<?php

namespace App\Http\Resources;

use Illuminate\Http\Resources\Json\JsonResource;

class User extends JsonResource
{
    /**
     * Transforms the resource into an array.
     *
     * @param  \Illuminate\Http\Request  $request
     * @return array
     */
    public function toArray($request)
    {
        return [
            'id' => $this->id,
            'name' => $this->name,
            'email' => $this->email,
            'created_at' => $this->created_at,
            'updated_at' => $this->updated_at,
        ];
    }
}

Once a resource is defined, it can be returned directly from a route or controller:

use App\User;
use App\Http\Resources\User as UserResource;

Route::get('/user', function () {
    return new UserResource(User::find(1));
});

Relationships

If you want to include related resources in your response, you can add them to the array returned by your toArray method. In example below, we will use the Post resource’s collection method to add the blog posts of a user to the resource response:

/**
 * Transforms the resource into an array.
 *
 * @param  \Illuminate\Http\Request  $request
 * @return array
 */
public function toArray($request)
{
    return [
        'id' => $this->id,
        'name' => $this->name,
        'email' => $this->email,
        'posts' => PostResource::collection($this->posts),
        'created_at' => $this->created_at,
        'updated_at' => $this->updated_at,
    ];
}

Resource Collections

A resource will translate a single model into an array, while a resource collection translates a collection of models into an array. It is not absolutely necessary to define a resource collection class for all of your model types since all resources will provide a collection method to generate an “ad-hoc” resource collection on the fly:

use App\User;
use App\Http\Resources\User as UserResource;

Route::get('/user', function () {
    return UserResource::collection(User::all());
});

However, if you have to customize the meta data returned with the collection, it is necessary to define a resource collection:

<?php

namespace App\Http\Resources;

use Illuminate\Http\Resources\Json\ResourceCollection;

class UserCollection extends ResourceCollection
{
    /**
     * Transform the resource collection into an array.
     *
     * @param  \Illuminate\Http\Request  $request
     * @return array
     */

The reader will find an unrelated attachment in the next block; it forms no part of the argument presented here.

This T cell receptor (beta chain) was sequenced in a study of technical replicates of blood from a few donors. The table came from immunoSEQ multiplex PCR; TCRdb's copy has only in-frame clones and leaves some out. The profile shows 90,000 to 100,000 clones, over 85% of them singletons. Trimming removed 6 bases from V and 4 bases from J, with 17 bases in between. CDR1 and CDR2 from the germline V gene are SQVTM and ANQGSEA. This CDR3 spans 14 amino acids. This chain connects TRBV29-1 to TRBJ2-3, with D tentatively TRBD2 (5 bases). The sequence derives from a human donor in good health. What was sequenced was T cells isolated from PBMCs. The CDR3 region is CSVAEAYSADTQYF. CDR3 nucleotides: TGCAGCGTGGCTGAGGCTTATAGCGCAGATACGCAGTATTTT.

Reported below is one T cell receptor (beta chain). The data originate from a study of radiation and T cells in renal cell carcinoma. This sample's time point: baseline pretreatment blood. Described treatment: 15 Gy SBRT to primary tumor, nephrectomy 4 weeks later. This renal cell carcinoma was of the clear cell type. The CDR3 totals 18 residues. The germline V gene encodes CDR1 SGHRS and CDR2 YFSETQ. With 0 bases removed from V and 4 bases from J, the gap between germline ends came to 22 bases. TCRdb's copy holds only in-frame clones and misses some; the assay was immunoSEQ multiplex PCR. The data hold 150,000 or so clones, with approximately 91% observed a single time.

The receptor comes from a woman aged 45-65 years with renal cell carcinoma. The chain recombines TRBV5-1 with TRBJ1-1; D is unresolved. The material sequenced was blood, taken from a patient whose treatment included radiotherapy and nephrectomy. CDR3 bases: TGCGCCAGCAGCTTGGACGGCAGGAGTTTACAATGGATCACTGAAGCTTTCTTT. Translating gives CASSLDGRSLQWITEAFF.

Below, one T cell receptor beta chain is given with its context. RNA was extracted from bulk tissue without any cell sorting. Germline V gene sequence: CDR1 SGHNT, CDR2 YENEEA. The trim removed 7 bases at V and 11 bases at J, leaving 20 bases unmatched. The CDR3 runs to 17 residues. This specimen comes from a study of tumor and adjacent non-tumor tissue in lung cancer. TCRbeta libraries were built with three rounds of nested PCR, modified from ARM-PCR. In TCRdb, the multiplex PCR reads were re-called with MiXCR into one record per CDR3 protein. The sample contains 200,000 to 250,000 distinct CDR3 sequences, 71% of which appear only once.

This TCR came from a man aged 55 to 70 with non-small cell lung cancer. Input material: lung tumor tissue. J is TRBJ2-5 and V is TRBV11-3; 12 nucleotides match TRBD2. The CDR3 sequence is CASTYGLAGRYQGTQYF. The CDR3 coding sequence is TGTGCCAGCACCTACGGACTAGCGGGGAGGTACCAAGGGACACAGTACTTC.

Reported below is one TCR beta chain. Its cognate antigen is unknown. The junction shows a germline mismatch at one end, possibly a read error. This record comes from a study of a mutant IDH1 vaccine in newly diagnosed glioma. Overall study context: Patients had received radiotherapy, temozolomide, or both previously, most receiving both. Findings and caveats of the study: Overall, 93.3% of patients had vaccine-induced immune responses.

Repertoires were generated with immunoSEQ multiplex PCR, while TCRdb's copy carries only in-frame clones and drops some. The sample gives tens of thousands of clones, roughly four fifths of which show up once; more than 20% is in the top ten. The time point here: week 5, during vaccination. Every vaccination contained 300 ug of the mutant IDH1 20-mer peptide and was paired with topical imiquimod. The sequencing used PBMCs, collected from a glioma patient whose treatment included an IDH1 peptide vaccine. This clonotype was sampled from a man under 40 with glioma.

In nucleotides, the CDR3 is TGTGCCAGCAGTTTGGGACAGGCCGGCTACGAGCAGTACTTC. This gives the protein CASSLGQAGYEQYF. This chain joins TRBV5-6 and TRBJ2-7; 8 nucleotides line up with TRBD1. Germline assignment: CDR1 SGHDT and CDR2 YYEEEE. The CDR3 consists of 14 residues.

public function toArray($request)
    {
        return [
            'data' => $this->collection,
            'links' => [
                'self' => 'link-value',
            ],
        ];
    }
}

Just like singular resources, resource collections can be returned directly from routes or controllers:

use App\User;
use App\Http\Resources\UserCollection;

Route::get('/users', function () {
    return new UserCollection(User::all());
});

Data Wrapping

By default, your outer-most resource will be wrapped in a data key when the resource response is converted to JSON. A typical resource collection response will look like the following:

{
    "data": [
        {
            "id": 1,
            "name": "Eladio Schroeder Sr.",
            "email": "therese28@example.com",
        },
        {
            "id": 2,
            "name": "Liliana Mayert",
            "email": "evandervort@example.com",
        }
    ]
   }

If you want to disable the wrapping of the outer-most resource, you can use the withoutWrapping method on the base resource class. In typical cases, you need to call this method from your AppServiceProvider or any other service provider that is loaded on every request to your application:

<?php

namespace App\Providers;

use Illuminate\Support\ServiceProvider;
use Illuminate\Http\Resources\Json\Resource;

class AppServiceProvider extends ServiceProvider
{
    /**
     * Perform post-registration booting of services.
     *
     * @return void
     */
    public function boot()
    {
        Resource::withoutWrapping();
    }

    /**
     * Register bindings in the container.
     *
     * @return void
     */
    public function register()
    {
        //
    }
}

Wrapping Nested Resources

You have total freedom to determine how the relationships of your resource is wrapped. If you want all resource collections to be wrapped in a data key, regardless of their nesting, you have to define a resource collection class for each resource and return the collection within a data key.

By now, you must be wondering if this will cause your outer-most resource to be wrapped in two data keys. Do not worry, Laravel will never allow your resources to be accidentally double-wrapped, so you do not have to be concerned about the nesting level of the resource collection you are transforming:

<?php
namespace App\Http\Resources;

use Illuminate\Http\Resources\Json\ResourceCollection;

class CommentsCollection extends ResourceCollection
{
    /**
     * Transforms the resource collection into an array.
     *
     * @param  \Illuminate\Http\Request  $request
     * @return array
     */
    public function toArray($request)
    {
        return ['data' => $this->collection];
    }
}

Data Wrapping And Pagination

When you return paginated collections in a resource response, Laravel will wrap your resource data in a data key even if you have called the withoutWrapping method. This is because paginated responses will always contain links and meta keys with information about the paginator’s state:

{
    "data": [
        {
            "id": 1,
            "name": "Eladio Schroeder Sr.",